I had downloaded the Uber app prior to leaving home, so I thought transport would be easily arranged. HA! Airport Internet could be a bit better. After almost half an hour of “loading” on my cell phone, I was done. My last resort was to call my hostess, Martha. She was already awake (thankfully) and came to pick us up within the hour.
We were welcomed at the apartment building by Martha’s neighbor, Mr. Ali. He’s a delightful person who made me a cup of coffee when I was there last year. Coffee friends are forever friends. Ysabela and I managed to get settled in enough to take a nap. Martha set the clock to make sure we’d be ready to get to the venue by the appointed time.
Didn’t I tell you what we were doing there? Oh, dear! Sorry about the oversight! We were there to present student films for the American History Film Project! I attended last year with one of my students; sadly, none were able to come this year except for my daughter (who also did a film).
This year’s venue was lovely. The curator at Blenheim was so gracious and generous. Ysabela and I even got to take a tour of the place before our presentations began! We were made to feel so welcome that I hated to leave at the end.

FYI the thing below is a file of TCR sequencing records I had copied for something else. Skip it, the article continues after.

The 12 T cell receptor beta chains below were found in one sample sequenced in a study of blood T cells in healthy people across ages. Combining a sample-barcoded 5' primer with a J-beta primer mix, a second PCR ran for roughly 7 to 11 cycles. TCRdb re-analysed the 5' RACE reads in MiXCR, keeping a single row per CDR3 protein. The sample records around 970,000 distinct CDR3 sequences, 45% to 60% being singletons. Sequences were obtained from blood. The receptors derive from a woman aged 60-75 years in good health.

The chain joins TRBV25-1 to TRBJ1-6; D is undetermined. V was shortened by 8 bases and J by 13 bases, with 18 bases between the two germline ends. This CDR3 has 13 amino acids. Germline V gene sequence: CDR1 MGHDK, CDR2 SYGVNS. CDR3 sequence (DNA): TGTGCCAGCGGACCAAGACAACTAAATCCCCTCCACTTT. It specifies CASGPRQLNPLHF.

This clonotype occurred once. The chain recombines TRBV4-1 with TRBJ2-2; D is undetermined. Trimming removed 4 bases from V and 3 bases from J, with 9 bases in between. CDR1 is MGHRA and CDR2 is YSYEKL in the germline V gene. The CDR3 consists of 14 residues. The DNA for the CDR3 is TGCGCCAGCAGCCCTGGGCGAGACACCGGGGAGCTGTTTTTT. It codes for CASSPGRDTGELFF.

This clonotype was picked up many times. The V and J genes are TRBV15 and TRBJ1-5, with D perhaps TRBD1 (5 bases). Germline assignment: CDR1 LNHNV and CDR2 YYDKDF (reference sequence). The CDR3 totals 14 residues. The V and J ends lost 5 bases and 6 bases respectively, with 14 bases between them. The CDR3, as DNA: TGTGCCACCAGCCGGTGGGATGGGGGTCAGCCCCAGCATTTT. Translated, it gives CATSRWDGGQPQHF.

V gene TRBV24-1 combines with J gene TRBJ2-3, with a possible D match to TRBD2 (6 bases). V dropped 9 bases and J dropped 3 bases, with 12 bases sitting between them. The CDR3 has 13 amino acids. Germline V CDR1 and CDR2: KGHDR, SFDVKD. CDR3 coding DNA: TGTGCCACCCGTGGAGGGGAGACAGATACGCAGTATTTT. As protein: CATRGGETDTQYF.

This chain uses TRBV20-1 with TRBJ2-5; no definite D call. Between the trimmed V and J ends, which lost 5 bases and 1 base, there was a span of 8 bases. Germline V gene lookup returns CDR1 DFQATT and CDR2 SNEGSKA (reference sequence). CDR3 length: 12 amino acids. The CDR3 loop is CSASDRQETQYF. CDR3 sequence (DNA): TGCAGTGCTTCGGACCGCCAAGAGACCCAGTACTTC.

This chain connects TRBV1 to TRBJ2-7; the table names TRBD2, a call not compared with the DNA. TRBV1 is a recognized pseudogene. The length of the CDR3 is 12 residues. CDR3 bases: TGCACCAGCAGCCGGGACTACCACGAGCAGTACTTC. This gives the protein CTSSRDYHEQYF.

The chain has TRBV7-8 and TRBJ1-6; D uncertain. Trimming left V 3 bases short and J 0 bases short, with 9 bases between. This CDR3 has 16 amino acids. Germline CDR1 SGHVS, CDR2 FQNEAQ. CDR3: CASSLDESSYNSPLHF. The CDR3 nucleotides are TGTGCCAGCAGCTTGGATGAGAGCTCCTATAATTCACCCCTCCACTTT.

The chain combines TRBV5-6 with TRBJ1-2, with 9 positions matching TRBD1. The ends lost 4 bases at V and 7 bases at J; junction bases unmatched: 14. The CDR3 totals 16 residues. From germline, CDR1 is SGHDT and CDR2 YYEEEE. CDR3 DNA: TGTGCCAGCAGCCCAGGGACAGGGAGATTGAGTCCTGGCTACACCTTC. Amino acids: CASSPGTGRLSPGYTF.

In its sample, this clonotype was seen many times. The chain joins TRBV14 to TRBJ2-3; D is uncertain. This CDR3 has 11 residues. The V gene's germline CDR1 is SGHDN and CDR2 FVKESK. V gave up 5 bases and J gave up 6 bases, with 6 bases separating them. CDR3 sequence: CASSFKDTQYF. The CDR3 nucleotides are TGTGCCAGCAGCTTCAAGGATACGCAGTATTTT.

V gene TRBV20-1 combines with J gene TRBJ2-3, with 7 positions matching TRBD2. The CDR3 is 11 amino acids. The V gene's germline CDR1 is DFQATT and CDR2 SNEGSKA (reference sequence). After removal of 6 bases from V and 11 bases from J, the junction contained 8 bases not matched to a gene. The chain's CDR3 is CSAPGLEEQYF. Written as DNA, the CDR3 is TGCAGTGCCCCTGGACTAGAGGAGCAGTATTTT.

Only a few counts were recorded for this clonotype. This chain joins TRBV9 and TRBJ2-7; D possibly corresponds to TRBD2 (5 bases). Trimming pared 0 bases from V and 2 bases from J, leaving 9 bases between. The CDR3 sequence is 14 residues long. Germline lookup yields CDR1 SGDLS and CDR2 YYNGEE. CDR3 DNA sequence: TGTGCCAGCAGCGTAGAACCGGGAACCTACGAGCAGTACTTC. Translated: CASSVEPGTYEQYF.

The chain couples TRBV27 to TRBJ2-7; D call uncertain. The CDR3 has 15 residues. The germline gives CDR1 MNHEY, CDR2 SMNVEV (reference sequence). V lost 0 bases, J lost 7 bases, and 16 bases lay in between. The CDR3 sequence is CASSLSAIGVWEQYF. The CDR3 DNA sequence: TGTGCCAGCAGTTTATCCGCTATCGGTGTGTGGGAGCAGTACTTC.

It has been so encouraging to see Martha’s dream grow. There were more films presented (and more states represented) this year than last. Our in-person audience also doubled! Local school board members were in attendance, and they took an active part by asking insightful questions after each film. Ysabela did a fine job, as did the other students. Several young film makers joined us via Skype to answer questions. Technology is great!
For more information (and to see the films) head on over to the Facebook page (link below), give it a “like” and do some browsing! Please share it with your friends as well. I’ll blog more about it all in a day or two! Stay tuned!